Working at a soil and water conservation district, with all of the other activity going on, it can be pretty easy to forget that our focus is primarily on the soil and water resources of our county. So in this column I am going to talk about one of our basic water resources: streams and creeks.
There are several methods researchers use to determine the health of a stream, and none of them give the complete picture, so you have to use a variety of methods to gauge the overall health of a stream. In short you aren’t only looking at water quality, but also the land alongside the stream, the habitat, and what actually lives in the stream.
What does the creek look like? Does it have shaded banks, sinuous curves and bends, pools, runs and riffles, is the creek bottom all silted in, or does it run free over gravel and cobble. All of this information is used to assess stream health. A creek that is straight and channelized, full of sediment, with no shade or structure isn’t going to score well in this category.
Of course appearances can be deceiving; a creek can look healthy from a distance but still suffer from poor water quality. Here in southeastern Ohio streams are often impacted with nutrients from failing septic systems, or from farm animals and fertilizers, silt and sediment from agricultural fields or logging, or sediment and acid mine drainage (AMD) from abandoned coal mines. Creeks in urban areas have their own unique concerns. The only way to tell for sure is to take samples of water and send it off to a lab. Nutrients (fertilizers, septic and manure), metals, acidity and more can be determined from water samples.
Once you understand the stream’s habitat and water quality, it is time to look at what actually lives in the creek. Some aquatic animals can tolerate pollution rather well, those are called tolerant species, other species are very intolerant of pollution and are called intolerant species. So if you have a stream chock full of intolerant species, chances are you have a decent-quality stream; likewise, a stream with mostly tolerant species, or nothing at all, indicates that there are some issues.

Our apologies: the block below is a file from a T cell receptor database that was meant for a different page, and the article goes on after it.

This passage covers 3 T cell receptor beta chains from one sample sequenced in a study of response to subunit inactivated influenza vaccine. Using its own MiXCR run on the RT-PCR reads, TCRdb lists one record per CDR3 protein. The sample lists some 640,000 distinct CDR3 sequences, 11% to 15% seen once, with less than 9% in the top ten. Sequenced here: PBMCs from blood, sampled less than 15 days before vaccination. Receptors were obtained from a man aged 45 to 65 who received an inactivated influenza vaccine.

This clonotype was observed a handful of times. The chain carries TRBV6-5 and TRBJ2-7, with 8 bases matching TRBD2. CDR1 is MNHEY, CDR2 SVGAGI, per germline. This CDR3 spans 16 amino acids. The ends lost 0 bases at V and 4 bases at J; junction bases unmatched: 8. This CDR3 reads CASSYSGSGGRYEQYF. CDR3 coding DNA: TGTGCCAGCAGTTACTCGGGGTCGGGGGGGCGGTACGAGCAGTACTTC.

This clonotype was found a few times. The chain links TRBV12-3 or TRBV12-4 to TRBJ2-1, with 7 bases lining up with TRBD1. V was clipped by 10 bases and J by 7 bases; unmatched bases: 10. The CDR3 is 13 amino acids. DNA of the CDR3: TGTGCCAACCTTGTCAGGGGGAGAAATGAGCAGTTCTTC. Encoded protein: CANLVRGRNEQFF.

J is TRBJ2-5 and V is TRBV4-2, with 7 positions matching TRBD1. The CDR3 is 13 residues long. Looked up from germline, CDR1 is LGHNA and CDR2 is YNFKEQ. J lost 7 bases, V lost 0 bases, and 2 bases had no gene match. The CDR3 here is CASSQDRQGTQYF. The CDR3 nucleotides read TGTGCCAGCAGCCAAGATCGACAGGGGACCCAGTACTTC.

Just like you can tell a lot about a stream by the type and number of fish that live in it, you can tell a lot by the type and number of bugs that live in it as well. A plentitude of non-tolerant aquatic bugs may signify a healthy or recovering stream, while a stream consisting of pollution-tolerant bugs, or even worse, no bugs, can indicate a poor or degrading stream.
With all else being equal, looking at the fish and bugs in a stream is a good way to determine if water quality is getting better or worse.
In Meigs County, the Meigs SWCD works closely with the Ohio Department and Natural Resources and other agencies to monitor the health of Thomas Fork, which is an AMD-impacted tributary stream of Leading Creek In Thomas Fork we usually do the macroinvertebrate (bug) sampling in July.
I’m pretty sure I have said this before, but conservation isn’t pretty – it’s not even cute. It’s not all about saving bald eagles or baby seals. I am reminded of that when I am sitting there on the bank or on a gravel bar, poring through pebbles and sand with a pair of tweezers plucking out the bugs and sticking them in a specimen jar to be identified and counted later. Those bugs are taking one for the team in the name of science.
The annual fish assessment is held later in the year, and it involves wading the streams and using a netted electric wand to zap fish to the surface so they can be identified and counted. Unlike the bugs, the fish get released (I consider it the fish equivalent of an alien abduction and imagine the fish telling other, unbelieving fish about the experience).
In short, all of these different ways of monitoring help researchers determine the health of the stream and give it one of designations: Exceptional Warmwater Habitat, Warmwater Habitat, Modified Warmwater Habitat, and Limited Resource Water. Ideally all streams would attain Warmwater Habitat, with Exceptional Warmwater Habitat streams meriting the most protection and Limited Resource Waters lacking the potential for any aquatic life habitat.
Jim Freeman is the wildlife specialist for the Meigs Soil and Water Conservation District. He can be contacted weekdays at 740-992-4282 or at firstname.lastname@example.org